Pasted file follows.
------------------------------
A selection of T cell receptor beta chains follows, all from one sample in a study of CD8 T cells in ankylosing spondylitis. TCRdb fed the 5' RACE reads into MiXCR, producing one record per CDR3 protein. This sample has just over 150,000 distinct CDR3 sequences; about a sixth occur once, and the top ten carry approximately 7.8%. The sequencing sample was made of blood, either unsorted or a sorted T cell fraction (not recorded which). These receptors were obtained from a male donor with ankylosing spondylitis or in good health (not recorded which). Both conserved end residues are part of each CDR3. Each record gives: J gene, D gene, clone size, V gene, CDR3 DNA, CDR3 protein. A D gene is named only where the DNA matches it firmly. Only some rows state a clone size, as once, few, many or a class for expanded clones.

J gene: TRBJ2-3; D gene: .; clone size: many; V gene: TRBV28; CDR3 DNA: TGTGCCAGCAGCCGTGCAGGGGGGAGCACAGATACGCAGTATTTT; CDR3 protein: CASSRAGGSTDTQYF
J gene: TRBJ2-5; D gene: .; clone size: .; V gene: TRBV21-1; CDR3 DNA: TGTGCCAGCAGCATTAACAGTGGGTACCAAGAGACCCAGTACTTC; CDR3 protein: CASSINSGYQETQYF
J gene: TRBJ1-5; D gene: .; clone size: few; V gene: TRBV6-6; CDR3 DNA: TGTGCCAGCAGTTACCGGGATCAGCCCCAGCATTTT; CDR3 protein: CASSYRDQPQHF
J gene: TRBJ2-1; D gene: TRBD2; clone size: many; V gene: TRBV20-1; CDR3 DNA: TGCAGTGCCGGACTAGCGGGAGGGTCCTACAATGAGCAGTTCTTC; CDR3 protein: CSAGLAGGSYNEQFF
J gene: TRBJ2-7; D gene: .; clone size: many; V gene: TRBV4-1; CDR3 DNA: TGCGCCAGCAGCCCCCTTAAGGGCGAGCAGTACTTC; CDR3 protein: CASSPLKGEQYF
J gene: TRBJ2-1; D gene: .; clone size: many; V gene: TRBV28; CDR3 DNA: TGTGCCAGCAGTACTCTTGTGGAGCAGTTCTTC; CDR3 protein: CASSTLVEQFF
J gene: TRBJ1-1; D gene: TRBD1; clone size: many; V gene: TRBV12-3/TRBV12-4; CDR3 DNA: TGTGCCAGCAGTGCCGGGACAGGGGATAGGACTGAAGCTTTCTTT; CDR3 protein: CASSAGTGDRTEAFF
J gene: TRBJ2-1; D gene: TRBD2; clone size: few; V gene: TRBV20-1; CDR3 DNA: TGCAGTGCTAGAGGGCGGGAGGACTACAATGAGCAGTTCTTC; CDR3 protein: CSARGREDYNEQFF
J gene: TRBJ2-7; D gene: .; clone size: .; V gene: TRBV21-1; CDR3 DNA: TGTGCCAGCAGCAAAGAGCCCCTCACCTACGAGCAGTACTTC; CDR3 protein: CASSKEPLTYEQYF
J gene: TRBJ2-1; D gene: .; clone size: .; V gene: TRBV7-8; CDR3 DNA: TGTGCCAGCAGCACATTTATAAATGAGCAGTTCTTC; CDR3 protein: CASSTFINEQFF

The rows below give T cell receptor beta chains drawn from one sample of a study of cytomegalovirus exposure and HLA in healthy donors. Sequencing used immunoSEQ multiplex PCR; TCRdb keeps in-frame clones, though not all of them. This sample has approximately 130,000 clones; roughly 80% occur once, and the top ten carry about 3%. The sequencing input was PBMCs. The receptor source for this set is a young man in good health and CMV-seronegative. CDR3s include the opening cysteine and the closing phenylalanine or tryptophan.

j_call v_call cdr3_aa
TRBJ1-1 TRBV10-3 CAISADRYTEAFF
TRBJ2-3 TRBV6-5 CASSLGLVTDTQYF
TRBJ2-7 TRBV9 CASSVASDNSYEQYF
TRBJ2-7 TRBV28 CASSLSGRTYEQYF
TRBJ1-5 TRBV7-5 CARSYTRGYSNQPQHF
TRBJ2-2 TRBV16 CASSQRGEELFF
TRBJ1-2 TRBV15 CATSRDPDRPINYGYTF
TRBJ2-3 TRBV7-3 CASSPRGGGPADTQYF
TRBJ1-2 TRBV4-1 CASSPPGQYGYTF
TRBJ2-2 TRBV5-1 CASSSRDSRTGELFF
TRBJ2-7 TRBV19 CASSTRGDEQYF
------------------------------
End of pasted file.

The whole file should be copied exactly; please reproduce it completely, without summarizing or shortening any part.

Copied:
A selection of T cell receptor beta chains follows, all from one sample in a study of CD8 T cells in ankylosing spondylitis. TCRdb fed the 5' RACE reads into MiXCR, producing one record per CDR3 protein. This sample has just over 150,000 distinct CDR3 sequences; about a sixth occur once, and the top ten carry approximately 7.8%. The sequencing sample was made of blood, either unsorted or a sorted T cell fraction (not recorded which). These receptors were obtained from a male donor with ankylosing spondylitis or in good health (not recorded which). Both conserved end residues are part of each CDR3. Each record gives: J gene, D gene, clone size, V gene, CDR3 DNA, CDR3 protein. A D gene is named only where the DNA matches it firmly. Only some rows state a clone size, as once, few, many or a class for expanded clones.

J gene: TRBJ2-3; D gene: .; clone size: many; V gene: TRBV28; CDR3 DNA: TGTGCCAGCAGCCGTGCAGGGGGGAGCACAGATACGCAGTATTTT; CDR3 protein: CASSRAGGSTDTQYF
J gene: TRBJ2-5; D gene: .; clone size: .; V gene: TRBV21-1; CDR3 DNA: TGTGCCAGCAGCATTAACAGTGGGTACCAAGAGACCCAGTACTTC; CDR3 protein: CASSINSGYQETQYF
J gene: TRBJ1-5; D gene: .; clone size: few; V gene: TRBV6-6; CDR3 DNA: TGTGCCAGCAGTTACCGGGATCAGCCCCAGCATTTT; CDR3 protein: CASSYRDQPQHF
J gene: TRBJ2-1; D gene: TRBD2; clone size: many; V gene: TRBV20-1; CDR3 DNA: TGCAGTGCCGGACTAGCGGGAGGGTCCTACAATGAGCAGTTCTTC; CDR3 protein: CSAGLAGGSYNEQFF
J gene: TRBJ2-7; D gene: .; clone size: many; V gene: TRBV4-1; CDR3 DNA: TGCGCCAGCAGCCCCCTTAAGGGCGAGCAGTACTTC; CDR3 protein: CASSPLKGEQYF
J gene: TRBJ2-1; D gene: .; clone size: many; V gene: TRBV28; CDR3 DNA: TGTGCCAGCAGTACTCTTGTGGAGCAGTTCTTC; CDR3 protein: CASSTLVEQFF
J gene: TRBJ1-1; D gene: TRBD1; clone size: many; V gene: TRBV12-3/TRBV12-4; CDR3 DNA: TGTGCCAGCAGTGCCGGGACAGGGGATAGGACTGAAGCTTTCTTT; CDR3 protein: CASSAGTGDRTEAFF
J gene: TRBJ2-1; D gene: TRBD2; clone size: few; V gene: TRBV20-1; CDR3 DNA: TGCAGTGCTAGAGGGCGGGAGGACTACAATGAGCAGTTCTTC; CDR3 protein: CSARGREDYNEQFF
J gene: TRBJ2-7; D gene: .; clone size: .; V gene: TRBV21-1; CDR3 DNA: TGTGCCAGCAGCAAAGAGCCCCTCACCTACGAGCAGTACTTC; CDR3 protein: CASSKEPLTYEQYF
J gene: TRBJ2-1; D gene: .; clone size: .; V gene: TRBV7-8; CDR3 DNA: TGTGCCAGCAGCACATTTATAAATGAGCAGTTCTTC; CDR3 protein: CASSTFINEQFF

The rows below give T cell receptor beta chains drawn from one sample of a study of cytomegalovirus exposure and HLA in healthy donors. Sequencing used immunoSEQ multiplex PCR; TCRdb keeps in-frame clones, though not all of them. This sample has approximately 130,000 clones; roughly 80% occur once, and the top ten carry about 3%. The sequencing input was PBMCs. The receptor source for this set is a young man in good health and CMV-seronegative. CDR3s include the opening cysteine and the closing phenylalanine or tryptophan.

j_call v_call cdr3_aa
TRBJ1-1 TRBV10-3 CAISADRYTEAFF
TRBJ2-3 TRBV6-5 CASSLGLVTDTQYF
TRBJ2-7 TRBV9 CASSVASDNSYEQYF
TRBJ2-7 TRBV28 CASSLSGRTYEQYF
TRBJ1-5 TRBV7-5 CARSYTRGYSNQPQHF
TRBJ2-2 TRBV16 CASSQRGEELFF
TRBJ1-2 TRBV15 CATSRDPDRPINYGYTF
TRBJ2-3 TRBV7-3 CASSPRGGGPADTQYF
TRBJ1-2 TRBV4-1 CASSPPGQYGYTF
TRBJ2-2 TRBV5-1 CASSSRDSRTGELFF
TRBJ2-7 TRBV19 CASSTRGDEQYF